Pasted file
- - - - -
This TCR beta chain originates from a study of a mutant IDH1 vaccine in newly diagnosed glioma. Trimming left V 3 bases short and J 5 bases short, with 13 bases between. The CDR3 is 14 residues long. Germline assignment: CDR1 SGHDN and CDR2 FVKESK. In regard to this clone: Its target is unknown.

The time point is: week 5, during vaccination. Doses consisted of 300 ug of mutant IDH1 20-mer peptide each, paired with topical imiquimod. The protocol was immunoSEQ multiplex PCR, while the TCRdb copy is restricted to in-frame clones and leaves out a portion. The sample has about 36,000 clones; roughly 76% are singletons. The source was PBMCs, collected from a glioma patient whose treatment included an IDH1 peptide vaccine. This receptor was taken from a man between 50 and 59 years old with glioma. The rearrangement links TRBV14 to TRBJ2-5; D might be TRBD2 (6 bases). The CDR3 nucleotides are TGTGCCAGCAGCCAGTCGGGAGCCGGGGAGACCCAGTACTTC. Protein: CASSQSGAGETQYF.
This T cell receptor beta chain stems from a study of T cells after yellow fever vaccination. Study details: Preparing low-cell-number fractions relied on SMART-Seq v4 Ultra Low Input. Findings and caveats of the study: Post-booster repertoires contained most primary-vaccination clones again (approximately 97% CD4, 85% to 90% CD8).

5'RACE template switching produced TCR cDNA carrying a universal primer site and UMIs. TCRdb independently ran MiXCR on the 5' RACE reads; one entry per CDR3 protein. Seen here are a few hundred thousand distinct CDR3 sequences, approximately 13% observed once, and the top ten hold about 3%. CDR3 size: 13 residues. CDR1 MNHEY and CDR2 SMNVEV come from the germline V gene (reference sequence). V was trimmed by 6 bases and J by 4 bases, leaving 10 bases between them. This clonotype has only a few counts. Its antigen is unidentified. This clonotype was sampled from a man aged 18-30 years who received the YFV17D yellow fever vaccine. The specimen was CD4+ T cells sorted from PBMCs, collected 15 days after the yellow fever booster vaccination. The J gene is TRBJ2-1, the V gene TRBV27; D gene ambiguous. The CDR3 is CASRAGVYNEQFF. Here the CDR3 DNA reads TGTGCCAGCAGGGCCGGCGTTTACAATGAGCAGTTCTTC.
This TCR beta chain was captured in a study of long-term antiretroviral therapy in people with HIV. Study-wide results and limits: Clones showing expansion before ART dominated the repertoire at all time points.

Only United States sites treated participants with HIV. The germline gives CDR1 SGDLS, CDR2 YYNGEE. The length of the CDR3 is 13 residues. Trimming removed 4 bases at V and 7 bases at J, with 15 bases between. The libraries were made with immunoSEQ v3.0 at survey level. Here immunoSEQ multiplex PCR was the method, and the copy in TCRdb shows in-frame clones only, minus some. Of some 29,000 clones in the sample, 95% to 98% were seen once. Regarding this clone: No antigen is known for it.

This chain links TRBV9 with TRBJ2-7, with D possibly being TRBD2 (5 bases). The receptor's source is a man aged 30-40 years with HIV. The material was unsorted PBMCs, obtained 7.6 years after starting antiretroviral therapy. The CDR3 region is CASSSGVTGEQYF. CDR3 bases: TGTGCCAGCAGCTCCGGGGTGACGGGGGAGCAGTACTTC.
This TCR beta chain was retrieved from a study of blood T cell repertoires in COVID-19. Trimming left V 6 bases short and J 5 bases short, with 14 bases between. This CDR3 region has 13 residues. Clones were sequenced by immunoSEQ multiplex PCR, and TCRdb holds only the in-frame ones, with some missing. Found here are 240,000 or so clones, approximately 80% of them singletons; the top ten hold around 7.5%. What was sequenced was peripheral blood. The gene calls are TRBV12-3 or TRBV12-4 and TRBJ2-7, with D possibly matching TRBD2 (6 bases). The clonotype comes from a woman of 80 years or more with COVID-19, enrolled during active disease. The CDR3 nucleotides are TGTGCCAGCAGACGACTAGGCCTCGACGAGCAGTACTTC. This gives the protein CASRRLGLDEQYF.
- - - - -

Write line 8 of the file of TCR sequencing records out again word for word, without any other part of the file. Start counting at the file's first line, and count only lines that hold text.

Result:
This TCR beta chain was retrieved from a study of blood T cell repertoires in COVID-19. Trimming left V 6 bases short and J 5 bases short, with 14 bases between. This CDR3 region has 13 residues. Clones were sequenced by immunoSEQ multiplex PCR, and TCRdb holds only the in-frame ones, with some missing. Found here are 240,000 or so clones, approximately 80% of them singletons; the top ten hold around 7.5%. What was sequenced was peripheral blood. The gene calls are TRBV12-3 or TRBV12-4 and TRBJ2-7, with D possibly matching TRBD2 (6 bases). The clonotype comes from a woman of 80 years or more with COVID-19, enrolled during active disease. The CDR3 nucleotides are TGTGCCAGCAGACGACTAGGCCTCGACGAGCAGTACTTC. This gives the protein CASRRLGLDEQYF.